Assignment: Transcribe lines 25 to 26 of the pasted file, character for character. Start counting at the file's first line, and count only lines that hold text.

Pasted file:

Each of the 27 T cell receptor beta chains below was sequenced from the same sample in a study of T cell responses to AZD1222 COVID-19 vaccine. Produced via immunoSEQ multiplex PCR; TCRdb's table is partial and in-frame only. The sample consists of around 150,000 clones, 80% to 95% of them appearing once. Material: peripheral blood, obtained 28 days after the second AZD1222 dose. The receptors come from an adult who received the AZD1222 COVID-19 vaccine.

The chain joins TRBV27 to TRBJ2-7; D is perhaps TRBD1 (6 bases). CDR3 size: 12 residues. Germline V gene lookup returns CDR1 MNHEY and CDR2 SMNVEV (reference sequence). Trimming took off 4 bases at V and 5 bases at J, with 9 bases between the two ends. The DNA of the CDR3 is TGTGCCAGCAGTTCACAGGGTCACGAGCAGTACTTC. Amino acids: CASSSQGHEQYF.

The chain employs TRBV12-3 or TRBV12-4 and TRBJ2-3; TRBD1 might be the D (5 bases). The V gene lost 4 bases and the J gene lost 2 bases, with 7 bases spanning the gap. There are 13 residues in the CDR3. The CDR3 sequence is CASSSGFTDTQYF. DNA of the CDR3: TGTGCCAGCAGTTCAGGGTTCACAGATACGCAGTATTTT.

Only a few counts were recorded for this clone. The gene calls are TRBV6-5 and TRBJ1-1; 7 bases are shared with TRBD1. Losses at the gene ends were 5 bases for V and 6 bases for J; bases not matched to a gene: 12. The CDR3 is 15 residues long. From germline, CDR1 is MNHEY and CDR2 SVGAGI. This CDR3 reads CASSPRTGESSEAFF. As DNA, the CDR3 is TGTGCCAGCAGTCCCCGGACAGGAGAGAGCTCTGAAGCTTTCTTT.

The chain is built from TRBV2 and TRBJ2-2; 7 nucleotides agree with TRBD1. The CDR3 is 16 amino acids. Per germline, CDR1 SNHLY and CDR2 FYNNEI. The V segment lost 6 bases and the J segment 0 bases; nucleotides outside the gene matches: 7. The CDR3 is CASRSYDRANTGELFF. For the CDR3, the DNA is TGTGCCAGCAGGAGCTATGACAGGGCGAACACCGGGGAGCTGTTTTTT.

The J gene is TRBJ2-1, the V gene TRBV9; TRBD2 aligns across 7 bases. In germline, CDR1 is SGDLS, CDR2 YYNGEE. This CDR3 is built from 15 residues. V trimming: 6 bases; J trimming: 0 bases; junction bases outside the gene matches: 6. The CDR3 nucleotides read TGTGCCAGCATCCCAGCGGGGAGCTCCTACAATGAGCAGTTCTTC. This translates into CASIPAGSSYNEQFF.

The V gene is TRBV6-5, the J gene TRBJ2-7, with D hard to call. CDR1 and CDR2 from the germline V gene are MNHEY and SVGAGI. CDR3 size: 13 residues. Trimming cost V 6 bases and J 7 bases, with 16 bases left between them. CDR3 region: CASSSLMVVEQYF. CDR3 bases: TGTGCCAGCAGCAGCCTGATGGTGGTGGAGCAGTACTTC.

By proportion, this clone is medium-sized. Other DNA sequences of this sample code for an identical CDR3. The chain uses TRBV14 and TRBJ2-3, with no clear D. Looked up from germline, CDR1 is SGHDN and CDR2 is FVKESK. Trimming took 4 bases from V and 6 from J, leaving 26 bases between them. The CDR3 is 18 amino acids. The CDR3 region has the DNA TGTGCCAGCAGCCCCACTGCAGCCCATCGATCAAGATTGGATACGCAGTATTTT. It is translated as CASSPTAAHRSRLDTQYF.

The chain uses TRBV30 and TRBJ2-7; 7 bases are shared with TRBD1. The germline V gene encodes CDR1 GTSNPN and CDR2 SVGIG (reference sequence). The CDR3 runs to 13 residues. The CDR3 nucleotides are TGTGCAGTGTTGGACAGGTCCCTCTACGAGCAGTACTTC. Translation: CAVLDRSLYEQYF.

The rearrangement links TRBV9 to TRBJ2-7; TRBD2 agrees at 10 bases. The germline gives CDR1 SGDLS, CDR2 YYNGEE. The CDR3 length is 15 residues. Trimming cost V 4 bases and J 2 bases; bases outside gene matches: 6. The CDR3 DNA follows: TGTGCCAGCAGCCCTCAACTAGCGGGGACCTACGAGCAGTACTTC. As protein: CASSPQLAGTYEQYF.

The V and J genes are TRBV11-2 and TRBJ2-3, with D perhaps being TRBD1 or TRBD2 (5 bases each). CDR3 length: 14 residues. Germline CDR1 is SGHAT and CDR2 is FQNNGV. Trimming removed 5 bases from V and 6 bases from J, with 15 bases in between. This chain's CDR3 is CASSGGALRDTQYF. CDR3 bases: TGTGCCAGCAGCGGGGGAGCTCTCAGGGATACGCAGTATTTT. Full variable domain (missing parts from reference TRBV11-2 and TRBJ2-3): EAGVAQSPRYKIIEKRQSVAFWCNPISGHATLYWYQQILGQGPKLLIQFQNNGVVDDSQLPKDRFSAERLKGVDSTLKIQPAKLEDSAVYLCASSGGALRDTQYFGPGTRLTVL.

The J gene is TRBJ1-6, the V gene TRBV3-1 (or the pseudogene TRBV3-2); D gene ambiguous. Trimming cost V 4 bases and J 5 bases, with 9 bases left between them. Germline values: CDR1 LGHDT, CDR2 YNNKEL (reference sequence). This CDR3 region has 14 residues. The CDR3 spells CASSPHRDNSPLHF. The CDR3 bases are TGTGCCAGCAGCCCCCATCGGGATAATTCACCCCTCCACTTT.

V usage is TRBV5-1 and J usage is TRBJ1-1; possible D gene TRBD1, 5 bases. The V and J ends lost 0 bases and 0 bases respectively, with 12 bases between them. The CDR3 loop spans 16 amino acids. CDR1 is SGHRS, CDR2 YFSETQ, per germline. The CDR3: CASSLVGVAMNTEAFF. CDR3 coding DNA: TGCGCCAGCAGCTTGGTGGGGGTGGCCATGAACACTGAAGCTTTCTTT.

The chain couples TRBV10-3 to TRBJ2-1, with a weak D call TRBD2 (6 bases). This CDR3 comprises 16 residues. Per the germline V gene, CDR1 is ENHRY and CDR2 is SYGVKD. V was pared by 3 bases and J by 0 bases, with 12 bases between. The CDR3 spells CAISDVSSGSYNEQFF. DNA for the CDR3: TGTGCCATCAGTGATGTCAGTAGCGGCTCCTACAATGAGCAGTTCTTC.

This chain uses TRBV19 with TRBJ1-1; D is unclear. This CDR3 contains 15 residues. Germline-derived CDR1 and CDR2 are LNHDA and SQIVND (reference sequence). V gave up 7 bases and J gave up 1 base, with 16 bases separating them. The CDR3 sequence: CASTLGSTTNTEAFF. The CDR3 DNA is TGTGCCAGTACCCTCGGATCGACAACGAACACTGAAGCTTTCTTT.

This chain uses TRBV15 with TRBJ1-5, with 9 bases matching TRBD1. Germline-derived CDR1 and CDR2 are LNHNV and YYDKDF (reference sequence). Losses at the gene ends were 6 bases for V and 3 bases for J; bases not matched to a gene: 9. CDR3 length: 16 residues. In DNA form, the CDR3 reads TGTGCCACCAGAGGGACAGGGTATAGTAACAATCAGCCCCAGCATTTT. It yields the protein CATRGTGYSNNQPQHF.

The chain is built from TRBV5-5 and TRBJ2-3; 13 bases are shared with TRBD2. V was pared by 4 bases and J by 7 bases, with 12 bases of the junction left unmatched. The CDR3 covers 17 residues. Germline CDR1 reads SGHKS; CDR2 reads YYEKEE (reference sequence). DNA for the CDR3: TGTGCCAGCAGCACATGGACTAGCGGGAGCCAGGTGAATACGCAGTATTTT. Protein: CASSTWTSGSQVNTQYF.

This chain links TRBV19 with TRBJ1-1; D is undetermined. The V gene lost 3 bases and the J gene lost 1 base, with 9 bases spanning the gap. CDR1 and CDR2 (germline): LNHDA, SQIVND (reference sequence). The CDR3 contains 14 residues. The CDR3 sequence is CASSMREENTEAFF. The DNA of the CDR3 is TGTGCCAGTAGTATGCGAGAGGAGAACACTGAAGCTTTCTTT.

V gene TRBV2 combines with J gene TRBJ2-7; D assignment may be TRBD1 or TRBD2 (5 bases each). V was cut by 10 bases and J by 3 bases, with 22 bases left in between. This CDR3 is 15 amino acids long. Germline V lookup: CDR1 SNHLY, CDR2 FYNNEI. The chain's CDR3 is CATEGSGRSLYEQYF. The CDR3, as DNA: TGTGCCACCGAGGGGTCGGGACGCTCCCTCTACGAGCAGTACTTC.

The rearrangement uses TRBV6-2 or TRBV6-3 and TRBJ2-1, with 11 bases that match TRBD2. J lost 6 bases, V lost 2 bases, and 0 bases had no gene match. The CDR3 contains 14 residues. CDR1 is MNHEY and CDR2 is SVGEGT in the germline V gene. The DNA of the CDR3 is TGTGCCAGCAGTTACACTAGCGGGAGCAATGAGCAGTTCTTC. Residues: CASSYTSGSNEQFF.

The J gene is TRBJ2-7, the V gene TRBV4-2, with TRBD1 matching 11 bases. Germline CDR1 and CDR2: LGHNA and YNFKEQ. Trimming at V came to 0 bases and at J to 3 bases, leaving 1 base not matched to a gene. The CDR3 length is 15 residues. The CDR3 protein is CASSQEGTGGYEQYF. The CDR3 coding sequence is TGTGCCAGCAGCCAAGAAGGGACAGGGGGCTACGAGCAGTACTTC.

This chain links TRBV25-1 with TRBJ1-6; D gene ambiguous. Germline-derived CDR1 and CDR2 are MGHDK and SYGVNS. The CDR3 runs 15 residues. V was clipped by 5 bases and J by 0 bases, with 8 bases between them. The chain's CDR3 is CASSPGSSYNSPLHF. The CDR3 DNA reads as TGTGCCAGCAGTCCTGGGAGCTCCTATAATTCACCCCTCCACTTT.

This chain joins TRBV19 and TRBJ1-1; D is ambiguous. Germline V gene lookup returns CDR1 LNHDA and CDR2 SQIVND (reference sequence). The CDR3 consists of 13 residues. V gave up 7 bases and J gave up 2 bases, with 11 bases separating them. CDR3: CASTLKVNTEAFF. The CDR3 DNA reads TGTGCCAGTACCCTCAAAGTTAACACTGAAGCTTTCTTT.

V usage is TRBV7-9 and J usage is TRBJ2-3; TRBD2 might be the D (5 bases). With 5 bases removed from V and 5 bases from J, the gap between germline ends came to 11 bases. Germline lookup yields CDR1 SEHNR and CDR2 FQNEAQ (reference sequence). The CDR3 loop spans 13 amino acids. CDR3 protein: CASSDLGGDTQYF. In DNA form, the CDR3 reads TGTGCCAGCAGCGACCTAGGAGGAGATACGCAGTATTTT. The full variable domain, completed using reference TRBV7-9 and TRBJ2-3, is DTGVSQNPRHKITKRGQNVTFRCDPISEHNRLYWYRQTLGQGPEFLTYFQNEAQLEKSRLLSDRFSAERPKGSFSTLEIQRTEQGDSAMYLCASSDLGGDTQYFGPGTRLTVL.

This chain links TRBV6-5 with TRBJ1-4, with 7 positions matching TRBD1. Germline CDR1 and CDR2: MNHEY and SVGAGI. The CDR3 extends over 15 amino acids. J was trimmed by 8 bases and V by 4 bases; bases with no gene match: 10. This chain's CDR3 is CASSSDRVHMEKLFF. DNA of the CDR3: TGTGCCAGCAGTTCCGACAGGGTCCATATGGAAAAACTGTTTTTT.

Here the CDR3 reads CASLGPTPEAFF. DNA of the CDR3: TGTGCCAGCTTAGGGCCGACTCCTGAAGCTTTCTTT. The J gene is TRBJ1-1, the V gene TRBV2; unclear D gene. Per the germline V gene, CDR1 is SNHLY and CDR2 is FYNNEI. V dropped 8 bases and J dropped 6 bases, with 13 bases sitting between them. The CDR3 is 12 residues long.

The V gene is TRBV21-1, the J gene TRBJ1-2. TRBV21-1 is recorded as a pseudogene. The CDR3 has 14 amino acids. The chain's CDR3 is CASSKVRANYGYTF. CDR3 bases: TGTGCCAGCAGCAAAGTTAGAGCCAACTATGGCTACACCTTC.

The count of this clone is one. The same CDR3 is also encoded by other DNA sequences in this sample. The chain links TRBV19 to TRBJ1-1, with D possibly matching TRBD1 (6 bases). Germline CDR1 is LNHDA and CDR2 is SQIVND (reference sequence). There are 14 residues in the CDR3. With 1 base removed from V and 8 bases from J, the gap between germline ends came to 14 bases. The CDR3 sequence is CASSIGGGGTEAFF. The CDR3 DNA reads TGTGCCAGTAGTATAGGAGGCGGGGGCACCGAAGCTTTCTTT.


This chain links TRBV6-5 with TRBJ1-4, with 7 positions matching TRBD1. Germline CDR1 and CDR2: MNHEY and SVGAGI. The CDR3 extends over 15 amino acids. J was trimmed by 8 bases and V by 4 bases; bases with no gene match: 10. This chain's CDR3 is CASSSDRVHMEKLFF. DNA of the CDR3: TGTGCCAGCAGTTCCGACAGGGTCCATATGGAAAAACTGTTTTTT.

Here the CDR3 reads CASLGPTPEAFF. DNA of the CDR3: TGTGCCAGCTTAGGGCCGACTCCTGAAGCTTTCTTT. The J gene is TRBJ1-1, the V gene TRBV2; unclear D gene. Per the germline V gene, CDR1 is SNHLY and CDR2 is FYNNEI. V dropped 8 bases and J dropped 6 bases, with 13 bases sitting between them. The CDR3 is 12 residues long.